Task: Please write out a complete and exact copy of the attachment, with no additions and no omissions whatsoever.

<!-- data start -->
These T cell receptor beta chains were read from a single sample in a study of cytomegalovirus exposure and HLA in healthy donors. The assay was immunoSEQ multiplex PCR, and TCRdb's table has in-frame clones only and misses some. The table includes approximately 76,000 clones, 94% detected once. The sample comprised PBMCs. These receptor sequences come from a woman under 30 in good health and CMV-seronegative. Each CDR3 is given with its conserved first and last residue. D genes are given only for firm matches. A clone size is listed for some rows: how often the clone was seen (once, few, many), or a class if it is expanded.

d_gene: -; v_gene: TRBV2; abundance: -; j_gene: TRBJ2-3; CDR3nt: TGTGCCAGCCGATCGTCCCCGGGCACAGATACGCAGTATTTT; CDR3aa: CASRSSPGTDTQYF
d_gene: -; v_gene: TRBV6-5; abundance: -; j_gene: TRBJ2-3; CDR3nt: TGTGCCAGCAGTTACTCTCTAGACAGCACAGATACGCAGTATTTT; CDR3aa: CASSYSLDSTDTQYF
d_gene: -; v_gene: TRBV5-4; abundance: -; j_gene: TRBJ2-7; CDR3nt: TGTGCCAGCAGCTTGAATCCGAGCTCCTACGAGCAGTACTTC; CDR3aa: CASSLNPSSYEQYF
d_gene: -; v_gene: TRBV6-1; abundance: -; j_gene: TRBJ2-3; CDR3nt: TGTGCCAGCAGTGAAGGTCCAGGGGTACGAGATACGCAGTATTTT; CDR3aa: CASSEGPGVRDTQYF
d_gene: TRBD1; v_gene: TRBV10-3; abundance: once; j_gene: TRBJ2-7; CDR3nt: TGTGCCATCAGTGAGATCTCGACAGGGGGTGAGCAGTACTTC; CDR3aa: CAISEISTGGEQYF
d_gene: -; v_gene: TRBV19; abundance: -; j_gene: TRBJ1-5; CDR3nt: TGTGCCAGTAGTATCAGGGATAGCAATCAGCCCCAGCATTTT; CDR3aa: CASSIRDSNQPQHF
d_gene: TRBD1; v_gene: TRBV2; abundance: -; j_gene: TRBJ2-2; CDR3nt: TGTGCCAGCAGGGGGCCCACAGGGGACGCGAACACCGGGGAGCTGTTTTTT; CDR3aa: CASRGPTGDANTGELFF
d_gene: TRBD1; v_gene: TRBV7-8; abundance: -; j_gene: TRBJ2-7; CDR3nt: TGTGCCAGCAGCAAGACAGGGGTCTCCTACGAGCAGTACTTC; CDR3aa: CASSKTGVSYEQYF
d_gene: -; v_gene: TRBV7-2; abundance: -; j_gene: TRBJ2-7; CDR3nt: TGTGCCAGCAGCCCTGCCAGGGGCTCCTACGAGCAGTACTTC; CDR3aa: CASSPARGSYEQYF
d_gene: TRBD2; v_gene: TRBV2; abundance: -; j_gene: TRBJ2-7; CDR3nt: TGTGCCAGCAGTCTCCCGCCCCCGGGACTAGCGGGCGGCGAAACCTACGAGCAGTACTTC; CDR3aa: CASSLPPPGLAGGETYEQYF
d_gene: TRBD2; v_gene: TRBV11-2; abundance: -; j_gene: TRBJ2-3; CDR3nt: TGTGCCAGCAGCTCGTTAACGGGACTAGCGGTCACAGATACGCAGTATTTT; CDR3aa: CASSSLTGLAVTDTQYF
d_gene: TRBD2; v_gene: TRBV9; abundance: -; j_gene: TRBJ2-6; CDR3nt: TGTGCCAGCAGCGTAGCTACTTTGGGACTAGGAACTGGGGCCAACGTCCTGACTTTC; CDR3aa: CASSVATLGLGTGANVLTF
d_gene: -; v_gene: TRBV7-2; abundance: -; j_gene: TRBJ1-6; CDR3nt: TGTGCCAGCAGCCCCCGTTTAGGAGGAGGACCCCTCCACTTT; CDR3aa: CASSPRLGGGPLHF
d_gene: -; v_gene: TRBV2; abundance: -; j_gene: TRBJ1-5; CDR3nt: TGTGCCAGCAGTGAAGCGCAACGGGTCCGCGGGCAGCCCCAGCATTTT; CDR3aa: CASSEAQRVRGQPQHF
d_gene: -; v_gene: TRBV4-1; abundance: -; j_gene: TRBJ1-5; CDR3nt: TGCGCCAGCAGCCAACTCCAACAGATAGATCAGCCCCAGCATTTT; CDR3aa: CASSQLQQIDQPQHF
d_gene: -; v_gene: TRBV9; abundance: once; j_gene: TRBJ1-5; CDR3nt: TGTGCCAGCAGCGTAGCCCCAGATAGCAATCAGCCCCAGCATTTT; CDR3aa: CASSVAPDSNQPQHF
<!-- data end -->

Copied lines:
These T cell receptor beta chains were read from a single sample in a study of cytomegalovirus exposure and HLA in healthy donors. The assay was immunoSEQ multiplex PCR, and TCRdb's table has in-frame clones only and misses some. The table includes approximately 76,000 clones, 94% detected once. The sample comprised PBMCs. These receptor sequences come from a woman under 30 in good health and CMV-seronegative. Each CDR3 is given with its conserved first and last residue. D genes are given only for firm matches. A clone size is listed for some rows: how often the clone was seen (once, few, many), or a class if it is expanded.

d_gene: -; v_gene: TRBV2; abundance: -; j_gene: TRBJ2-3; CDR3nt: TGTGCCAGCCGATCGTCCCCGGGCACAGATACGCAGTATTTT; CDR3aa: CASRSSPGTDTQYF
d_gene: -; v_gene: TRBV6-5; abundance: -; j_gene: TRBJ2-3; CDR3nt: TGTGCCAGCAGTTACTCTCTAGACAGCACAGATACGCAGTATTTT; CDR3aa: CASSYSLDSTDTQYF
d_gene: -; v_gene: TRBV5-4; abundance: -; j_gene: TRBJ2-7; CDR3nt: TGTGCCAGCAGCTTGAATCCGAGCTCCTACGAGCAGTACTTC; CDR3aa: CASSLNPSSYEQYF
d_gene: -; v_gene: TRBV6-1; abundance: -; j_gene: TRBJ2-3; CDR3nt: TGTGCCAGCAGTGAAGGTCCAGGGGTACGAGATACGCAGTATTTT; CDR3aa: CASSEGPGVRDTQYF
d_gene: TRBD1; v_gene: TRBV10-3; abundance: once; j_gene: TRBJ2-7; CDR3nt: TGTGCCATCAGTGAGATCTCGACAGGGGGTGAGCAGTACTTC; CDR3aa: CAISEISTGGEQYF
d_gene: -; v_gene: TRBV19; abundance: -; j_gene: TRBJ1-5; CDR3nt: TGTGCCAGTAGTATCAGGGATAGCAATCAGCCCCAGCATTTT; CDR3aa: CASSIRDSNQPQHF
d_gene: TRBD1; v_gene: TRBV2; abundance: -; j_gene: TRBJ2-2; CDR3nt: TGTGCCAGCAGGGGGCCCACAGGGGACGCGAACACCGGGGAGCTGTTTTTT; CDR3aa: CASRGPTGDANTGELFF
d_gene: TRBD1; v_gene: TRBV7-8; abundance: -; j_gene: TRBJ2-7; CDR3nt: TGTGCCAGCAGCAAGACAGGGGTCTCCTACGAGCAGTACTTC; CDR3aa: CASSKTGVSYEQYF
d_gene: -; v_gene: TRBV7-2; abundance: -; j_gene: TRBJ2-7; CDR3nt: TGTGCCAGCAGCCCTGCCAGGGGCTCCTACGAGCAGTACTTC; CDR3aa: CASSPARGSYEQYF
d_gene: TRBD2; v_gene: TRBV2; abundance: -; j_gene: TRBJ2-7; CDR3nt: TGTGCCAGCAGTCTCCCGCCCCCGGGACTAGCGGGCGGCGAAACCTACGAGCAGTACTTC; CDR3aa: CASSLPPPGLAGGETYEQYF
d_gene: TRBD2; v_gene: TRBV11-2; abundance: -; j_gene: TRBJ2-3; CDR3nt: TGTGCCAGCAGCTCGTTAACGGGACTAGCGGTCACAGATACGCAGTATTTT; CDR3aa: CASSSLTGLAVTDTQYF
d_gene: TRBD2; v_gene: TRBV9; abundance: -; j_gene: TRBJ2-6; CDR3nt: TGTGCCAGCAGCGTAGCTACTTTGGGACTAGGAACTGGGGCCAACGTCCTGACTTTC; CDR3aa: CASSVATLGLGTGANVLTF
d_gene: -; v_gene: TRBV7-2; abundance: -; j_gene: TRBJ1-6; CDR3nt: TGTGCCAGCAGCCCCCGTTTAGGAGGAGGACCCCTCCACTTT; CDR3aa: CASSPRLGGGPLHF
d_gene: -; v_gene: TRBV2; abundance: -; j_gene: TRBJ1-5; CDR3nt: TGTGCCAGCAGTGAAGCGCAACGGGTCCGCGGGCAGCCCCAGCATTTT; CDR3aa: CASSEAQRVRGQPQHF
d_gene: -; v_gene: TRBV4-1; abundance: -; j_gene: TRBJ1-5; CDR3nt: TGCGCCAGCAGCCAACTCCAACAGATAGATCAGCCCCAGCATTTT; CDR3aa: CASSQLQQIDQPQHF
d_gene: -; v_gene: TRBV9; abundance: once; j_gene: TRBJ1-5; CDR3nt: TGTGCCAGCAGCGTAGCCCCAGATAGCAATCAGCCCCAGCATTTT; CDR3aa: CASSVAPDSNQPQHF